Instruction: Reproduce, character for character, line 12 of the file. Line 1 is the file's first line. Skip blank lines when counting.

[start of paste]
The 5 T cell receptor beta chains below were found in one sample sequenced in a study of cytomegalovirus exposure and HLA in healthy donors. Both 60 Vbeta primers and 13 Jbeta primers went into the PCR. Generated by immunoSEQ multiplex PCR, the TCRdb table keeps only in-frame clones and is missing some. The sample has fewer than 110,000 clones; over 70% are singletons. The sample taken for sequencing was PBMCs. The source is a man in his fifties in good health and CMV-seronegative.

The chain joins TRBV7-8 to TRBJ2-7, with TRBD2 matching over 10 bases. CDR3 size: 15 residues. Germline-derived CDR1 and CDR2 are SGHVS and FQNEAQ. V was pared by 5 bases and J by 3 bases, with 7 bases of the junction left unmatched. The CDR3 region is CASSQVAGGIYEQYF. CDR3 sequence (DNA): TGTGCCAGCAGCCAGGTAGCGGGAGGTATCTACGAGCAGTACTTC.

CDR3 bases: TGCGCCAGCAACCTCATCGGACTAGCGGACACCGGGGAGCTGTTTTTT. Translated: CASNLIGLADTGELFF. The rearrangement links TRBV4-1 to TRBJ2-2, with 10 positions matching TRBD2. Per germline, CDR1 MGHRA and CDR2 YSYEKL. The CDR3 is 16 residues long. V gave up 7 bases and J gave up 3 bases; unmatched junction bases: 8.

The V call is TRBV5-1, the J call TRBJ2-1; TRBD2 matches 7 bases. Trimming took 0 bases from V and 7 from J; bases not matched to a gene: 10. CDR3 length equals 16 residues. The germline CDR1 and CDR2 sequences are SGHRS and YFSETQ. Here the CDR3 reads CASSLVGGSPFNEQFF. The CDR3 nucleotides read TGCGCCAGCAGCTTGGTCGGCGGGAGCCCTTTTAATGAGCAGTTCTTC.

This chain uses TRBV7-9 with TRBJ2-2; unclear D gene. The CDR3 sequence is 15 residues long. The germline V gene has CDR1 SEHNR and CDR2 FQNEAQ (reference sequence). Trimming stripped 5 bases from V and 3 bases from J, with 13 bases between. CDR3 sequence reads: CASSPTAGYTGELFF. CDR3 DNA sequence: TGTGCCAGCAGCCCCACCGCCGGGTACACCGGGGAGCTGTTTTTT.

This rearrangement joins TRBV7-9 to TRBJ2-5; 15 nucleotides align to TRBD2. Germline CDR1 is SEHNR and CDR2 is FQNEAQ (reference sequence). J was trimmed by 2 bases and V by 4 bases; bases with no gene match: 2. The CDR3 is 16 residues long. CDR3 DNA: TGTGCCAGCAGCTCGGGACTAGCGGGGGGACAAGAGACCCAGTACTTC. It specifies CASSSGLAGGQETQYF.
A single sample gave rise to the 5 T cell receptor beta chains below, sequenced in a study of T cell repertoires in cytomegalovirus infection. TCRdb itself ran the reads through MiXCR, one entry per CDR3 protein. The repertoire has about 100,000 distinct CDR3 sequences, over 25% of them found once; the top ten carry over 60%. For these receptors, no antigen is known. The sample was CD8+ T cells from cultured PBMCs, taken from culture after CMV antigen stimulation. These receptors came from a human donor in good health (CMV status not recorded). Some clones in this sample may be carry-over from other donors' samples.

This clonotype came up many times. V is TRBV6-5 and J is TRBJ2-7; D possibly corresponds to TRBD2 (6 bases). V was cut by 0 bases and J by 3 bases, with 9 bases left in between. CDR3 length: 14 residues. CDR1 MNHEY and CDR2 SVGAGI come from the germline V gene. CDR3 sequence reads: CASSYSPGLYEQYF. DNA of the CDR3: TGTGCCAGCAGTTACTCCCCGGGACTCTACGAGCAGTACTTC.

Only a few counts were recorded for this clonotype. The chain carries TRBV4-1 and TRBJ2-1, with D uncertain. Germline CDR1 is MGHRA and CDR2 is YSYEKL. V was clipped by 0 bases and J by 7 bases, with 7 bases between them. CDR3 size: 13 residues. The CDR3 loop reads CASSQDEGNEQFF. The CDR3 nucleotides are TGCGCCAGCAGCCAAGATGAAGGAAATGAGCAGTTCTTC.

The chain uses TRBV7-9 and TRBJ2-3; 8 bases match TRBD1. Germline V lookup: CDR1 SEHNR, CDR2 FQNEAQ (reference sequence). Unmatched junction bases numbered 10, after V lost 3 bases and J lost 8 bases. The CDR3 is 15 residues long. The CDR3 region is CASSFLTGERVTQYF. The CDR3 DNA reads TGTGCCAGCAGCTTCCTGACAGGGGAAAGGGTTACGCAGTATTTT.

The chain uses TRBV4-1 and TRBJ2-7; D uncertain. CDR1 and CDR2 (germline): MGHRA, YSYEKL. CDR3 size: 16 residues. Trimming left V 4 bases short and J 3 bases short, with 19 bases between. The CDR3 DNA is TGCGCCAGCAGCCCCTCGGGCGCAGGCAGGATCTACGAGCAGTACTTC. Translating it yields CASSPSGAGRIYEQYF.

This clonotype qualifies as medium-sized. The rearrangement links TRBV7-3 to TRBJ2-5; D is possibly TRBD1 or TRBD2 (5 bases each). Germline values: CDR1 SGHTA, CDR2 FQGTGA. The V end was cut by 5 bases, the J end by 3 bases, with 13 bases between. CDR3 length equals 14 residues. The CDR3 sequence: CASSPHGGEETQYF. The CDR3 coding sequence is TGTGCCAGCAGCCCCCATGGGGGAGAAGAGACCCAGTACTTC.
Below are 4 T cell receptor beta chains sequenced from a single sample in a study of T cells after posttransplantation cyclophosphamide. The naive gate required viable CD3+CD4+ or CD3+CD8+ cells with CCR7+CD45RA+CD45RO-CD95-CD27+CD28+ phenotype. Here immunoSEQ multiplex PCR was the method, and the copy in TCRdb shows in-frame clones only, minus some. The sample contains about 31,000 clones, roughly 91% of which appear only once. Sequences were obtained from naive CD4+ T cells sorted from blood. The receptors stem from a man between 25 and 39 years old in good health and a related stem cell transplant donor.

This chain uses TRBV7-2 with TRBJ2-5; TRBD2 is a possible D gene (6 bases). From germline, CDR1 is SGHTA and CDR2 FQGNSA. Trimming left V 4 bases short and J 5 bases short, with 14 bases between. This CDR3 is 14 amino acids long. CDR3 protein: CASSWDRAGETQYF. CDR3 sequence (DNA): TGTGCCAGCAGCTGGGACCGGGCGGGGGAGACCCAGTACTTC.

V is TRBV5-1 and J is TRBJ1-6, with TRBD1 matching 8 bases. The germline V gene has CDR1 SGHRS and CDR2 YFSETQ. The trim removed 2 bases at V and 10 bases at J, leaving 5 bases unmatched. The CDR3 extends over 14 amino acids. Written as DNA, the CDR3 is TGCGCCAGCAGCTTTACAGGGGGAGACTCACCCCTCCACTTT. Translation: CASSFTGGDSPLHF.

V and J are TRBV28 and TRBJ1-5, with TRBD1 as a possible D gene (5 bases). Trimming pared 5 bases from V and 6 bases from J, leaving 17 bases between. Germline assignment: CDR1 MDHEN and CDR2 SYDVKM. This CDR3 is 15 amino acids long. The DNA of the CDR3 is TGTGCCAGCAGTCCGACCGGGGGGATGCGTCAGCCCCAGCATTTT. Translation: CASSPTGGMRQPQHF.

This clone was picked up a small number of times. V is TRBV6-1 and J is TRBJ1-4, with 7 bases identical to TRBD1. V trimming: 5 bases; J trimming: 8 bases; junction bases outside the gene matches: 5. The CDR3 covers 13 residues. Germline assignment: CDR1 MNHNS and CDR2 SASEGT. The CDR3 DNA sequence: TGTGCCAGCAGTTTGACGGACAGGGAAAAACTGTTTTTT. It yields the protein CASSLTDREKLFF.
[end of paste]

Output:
This clonotype qualifies as medium-sized. The rearrangement links TRBV7-3 to TRBJ2-5; D is possibly TRBD1 or TRBD2 (5 bases each). Germline values: CDR1 SGHTA, CDR2 FQGTGA. The V end was cut by 5 bases, the J end by 3 bases, with 13 bases between. CDR3 length equals 14 residues. The CDR3 sequence: CASSPHGGEETQYF. The CDR3 coding sequence is TGTGCCAGCAGCCCCCATGGGGGAGAAGAGACCCAGTACTTC.